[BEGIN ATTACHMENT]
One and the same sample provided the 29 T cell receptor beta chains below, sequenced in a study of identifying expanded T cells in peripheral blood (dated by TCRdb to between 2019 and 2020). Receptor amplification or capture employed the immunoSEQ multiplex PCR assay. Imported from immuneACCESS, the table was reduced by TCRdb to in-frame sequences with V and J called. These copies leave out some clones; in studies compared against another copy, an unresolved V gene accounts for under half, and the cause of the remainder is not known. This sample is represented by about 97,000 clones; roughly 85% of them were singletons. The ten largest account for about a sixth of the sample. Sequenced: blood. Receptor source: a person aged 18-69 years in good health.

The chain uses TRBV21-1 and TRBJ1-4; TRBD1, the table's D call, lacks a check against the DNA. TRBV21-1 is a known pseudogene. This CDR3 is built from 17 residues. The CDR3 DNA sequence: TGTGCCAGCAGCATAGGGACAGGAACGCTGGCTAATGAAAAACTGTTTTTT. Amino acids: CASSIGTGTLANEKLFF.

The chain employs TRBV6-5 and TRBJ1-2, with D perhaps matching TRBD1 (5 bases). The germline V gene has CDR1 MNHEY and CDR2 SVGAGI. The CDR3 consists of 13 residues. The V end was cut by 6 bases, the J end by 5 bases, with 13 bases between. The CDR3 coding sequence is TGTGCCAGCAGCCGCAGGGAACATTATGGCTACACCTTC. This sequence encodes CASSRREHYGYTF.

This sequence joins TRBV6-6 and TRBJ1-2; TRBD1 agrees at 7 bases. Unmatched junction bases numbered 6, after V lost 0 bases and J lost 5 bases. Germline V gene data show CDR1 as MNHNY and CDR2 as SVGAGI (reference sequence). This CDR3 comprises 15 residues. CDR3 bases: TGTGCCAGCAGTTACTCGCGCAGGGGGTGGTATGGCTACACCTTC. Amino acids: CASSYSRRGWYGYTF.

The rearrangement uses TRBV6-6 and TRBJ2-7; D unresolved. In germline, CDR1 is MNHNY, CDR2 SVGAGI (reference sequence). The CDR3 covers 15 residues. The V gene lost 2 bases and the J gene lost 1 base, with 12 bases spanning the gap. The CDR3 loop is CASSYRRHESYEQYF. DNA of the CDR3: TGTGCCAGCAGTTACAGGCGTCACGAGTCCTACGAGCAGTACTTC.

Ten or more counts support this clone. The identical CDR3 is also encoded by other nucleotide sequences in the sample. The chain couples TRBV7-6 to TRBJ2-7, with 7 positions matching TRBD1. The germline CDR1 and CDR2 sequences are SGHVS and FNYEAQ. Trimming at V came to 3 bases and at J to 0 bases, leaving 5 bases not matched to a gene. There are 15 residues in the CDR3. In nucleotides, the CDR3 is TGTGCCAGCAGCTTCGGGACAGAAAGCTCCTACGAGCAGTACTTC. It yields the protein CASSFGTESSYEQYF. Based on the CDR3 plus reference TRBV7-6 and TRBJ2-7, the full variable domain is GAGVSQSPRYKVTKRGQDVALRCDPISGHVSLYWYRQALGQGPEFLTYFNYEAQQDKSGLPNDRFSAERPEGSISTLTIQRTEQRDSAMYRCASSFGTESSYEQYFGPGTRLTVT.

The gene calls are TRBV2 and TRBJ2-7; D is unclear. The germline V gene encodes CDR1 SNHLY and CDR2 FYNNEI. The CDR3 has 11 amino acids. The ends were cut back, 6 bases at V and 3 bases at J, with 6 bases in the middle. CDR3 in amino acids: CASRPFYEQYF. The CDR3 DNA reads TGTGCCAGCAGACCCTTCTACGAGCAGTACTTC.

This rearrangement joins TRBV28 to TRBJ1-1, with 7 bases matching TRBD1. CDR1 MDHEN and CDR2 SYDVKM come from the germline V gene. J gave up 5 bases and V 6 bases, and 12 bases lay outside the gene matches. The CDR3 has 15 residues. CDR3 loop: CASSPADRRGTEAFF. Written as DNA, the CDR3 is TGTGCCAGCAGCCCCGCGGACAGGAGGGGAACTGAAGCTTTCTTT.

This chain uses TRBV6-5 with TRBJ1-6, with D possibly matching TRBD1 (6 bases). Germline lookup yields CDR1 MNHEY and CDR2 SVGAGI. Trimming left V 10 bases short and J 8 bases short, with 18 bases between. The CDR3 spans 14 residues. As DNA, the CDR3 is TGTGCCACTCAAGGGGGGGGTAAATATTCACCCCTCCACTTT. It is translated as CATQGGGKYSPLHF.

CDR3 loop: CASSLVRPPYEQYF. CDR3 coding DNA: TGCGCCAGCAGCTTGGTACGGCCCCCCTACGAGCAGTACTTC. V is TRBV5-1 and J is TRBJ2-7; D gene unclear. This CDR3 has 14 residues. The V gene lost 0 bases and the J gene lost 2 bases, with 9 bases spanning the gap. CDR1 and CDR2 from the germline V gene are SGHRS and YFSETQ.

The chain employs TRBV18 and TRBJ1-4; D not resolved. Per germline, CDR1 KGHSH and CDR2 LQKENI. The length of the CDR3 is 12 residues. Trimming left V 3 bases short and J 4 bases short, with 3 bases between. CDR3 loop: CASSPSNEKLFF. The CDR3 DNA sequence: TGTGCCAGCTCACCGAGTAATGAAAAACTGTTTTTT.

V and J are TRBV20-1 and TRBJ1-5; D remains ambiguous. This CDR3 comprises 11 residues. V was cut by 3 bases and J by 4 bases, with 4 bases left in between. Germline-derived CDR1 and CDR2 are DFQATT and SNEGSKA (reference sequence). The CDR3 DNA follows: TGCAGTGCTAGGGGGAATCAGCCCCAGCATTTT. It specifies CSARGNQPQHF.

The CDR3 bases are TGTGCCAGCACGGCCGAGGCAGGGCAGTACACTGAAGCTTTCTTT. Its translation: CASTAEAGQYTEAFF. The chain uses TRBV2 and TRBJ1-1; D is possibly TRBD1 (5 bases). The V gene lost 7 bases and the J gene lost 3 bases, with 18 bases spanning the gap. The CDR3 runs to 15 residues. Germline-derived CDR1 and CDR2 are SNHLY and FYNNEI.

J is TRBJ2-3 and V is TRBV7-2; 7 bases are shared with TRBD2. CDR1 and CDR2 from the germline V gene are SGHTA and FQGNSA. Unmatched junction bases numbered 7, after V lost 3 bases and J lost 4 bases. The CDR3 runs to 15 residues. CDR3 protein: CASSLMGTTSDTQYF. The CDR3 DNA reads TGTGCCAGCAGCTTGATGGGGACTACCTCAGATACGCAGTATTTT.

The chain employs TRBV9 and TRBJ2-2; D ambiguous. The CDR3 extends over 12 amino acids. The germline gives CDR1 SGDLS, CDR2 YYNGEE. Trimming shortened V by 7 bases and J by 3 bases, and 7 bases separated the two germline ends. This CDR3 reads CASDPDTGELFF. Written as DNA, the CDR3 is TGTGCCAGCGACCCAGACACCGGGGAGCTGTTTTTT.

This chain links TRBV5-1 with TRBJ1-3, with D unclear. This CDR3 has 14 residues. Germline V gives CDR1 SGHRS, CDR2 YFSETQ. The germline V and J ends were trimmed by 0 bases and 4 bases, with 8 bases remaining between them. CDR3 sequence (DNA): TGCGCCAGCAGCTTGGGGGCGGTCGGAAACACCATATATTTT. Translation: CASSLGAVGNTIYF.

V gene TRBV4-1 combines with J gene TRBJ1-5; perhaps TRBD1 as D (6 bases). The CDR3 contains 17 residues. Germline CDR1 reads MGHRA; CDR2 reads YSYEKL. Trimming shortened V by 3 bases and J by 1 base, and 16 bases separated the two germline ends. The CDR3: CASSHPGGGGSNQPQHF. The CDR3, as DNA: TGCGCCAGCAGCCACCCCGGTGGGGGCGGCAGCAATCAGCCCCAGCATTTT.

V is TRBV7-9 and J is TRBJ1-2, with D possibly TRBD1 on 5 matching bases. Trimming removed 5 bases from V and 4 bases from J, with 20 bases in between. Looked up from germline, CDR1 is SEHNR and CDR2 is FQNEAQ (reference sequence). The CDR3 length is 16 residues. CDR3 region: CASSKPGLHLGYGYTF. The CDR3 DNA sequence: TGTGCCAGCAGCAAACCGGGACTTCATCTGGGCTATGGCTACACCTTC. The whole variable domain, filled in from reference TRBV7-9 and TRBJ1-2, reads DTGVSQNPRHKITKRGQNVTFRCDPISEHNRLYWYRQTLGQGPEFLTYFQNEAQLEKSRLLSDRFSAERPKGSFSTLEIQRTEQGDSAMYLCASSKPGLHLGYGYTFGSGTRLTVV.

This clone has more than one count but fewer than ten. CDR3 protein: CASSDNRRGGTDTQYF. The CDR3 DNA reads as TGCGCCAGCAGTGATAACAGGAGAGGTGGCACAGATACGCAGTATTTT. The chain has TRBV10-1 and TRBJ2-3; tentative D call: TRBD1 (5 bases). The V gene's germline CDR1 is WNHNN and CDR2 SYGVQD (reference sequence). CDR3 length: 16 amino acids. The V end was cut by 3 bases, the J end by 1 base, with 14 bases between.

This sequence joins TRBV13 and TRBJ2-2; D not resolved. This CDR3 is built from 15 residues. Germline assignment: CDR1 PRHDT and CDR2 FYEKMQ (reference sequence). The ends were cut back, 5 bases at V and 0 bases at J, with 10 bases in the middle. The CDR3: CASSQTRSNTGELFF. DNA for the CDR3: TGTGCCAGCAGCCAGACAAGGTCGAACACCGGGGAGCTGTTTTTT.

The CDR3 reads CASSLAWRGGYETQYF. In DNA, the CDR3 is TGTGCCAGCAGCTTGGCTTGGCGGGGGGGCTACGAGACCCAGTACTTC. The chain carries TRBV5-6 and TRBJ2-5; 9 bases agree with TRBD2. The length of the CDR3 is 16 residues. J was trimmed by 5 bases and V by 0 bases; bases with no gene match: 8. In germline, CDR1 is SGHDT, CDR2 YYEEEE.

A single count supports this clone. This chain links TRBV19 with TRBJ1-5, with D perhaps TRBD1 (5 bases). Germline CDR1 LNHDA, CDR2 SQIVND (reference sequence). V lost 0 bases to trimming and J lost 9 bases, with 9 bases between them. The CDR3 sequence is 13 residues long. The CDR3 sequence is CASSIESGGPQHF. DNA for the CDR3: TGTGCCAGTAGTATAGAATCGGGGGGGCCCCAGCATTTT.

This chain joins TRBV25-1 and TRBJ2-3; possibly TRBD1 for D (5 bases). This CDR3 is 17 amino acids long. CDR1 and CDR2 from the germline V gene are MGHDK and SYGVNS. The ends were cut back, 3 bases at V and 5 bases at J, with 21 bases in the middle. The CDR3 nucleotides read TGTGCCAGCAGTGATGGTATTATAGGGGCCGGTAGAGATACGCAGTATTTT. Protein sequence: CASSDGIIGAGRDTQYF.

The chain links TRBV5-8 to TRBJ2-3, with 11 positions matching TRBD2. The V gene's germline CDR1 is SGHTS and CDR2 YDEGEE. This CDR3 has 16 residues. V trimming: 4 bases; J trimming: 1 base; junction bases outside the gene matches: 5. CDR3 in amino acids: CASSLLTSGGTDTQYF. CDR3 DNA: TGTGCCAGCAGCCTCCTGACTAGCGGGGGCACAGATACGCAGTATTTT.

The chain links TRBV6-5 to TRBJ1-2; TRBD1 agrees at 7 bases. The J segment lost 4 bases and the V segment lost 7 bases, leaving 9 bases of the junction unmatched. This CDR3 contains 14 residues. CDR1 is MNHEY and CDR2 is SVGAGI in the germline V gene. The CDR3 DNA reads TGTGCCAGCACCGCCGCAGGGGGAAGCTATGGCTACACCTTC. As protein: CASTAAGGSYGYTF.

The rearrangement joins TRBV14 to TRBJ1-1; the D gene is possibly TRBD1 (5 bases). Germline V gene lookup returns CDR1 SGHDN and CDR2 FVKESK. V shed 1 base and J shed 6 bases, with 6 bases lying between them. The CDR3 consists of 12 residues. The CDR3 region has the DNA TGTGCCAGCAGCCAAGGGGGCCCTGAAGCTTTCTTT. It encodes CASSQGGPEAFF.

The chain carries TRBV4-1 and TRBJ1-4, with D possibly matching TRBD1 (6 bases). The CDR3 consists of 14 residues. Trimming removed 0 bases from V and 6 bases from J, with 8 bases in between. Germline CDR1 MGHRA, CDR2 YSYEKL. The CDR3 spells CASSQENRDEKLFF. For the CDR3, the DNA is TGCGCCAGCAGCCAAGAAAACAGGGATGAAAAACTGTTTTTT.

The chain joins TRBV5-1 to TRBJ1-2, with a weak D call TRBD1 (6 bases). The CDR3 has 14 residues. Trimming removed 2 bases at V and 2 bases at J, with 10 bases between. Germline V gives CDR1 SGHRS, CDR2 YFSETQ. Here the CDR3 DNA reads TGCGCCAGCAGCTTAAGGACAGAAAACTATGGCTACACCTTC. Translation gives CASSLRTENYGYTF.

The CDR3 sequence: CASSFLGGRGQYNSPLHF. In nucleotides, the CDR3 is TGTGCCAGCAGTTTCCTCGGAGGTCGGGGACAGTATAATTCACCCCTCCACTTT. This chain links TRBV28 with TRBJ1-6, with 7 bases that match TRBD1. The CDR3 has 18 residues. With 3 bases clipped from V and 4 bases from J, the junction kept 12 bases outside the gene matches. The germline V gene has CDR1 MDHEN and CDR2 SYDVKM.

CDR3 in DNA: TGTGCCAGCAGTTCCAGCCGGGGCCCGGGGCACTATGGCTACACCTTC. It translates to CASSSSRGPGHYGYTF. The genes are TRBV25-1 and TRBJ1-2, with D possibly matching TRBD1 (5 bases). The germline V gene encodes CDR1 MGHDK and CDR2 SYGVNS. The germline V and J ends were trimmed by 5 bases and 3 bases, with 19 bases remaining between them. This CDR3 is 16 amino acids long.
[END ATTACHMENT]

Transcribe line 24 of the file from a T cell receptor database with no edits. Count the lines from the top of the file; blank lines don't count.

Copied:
The chain links TRBV5-8 to TRBJ2-3, with 11 positions matching TRBD2. The V gene's germline CDR1 is SGHTS and CDR2 YDEGEE. This CDR3 has 16 residues. V trimming: 4 bases; J trimming: 1 base; junction bases outside the gene matches: 5. CDR3 in amino acids: CASSLLTSGGTDTQYF. CDR3 DNA: TGTGCCAGCAGCCTCCTGACTAGCGGGGGCACAGATACGCAGTATTTT.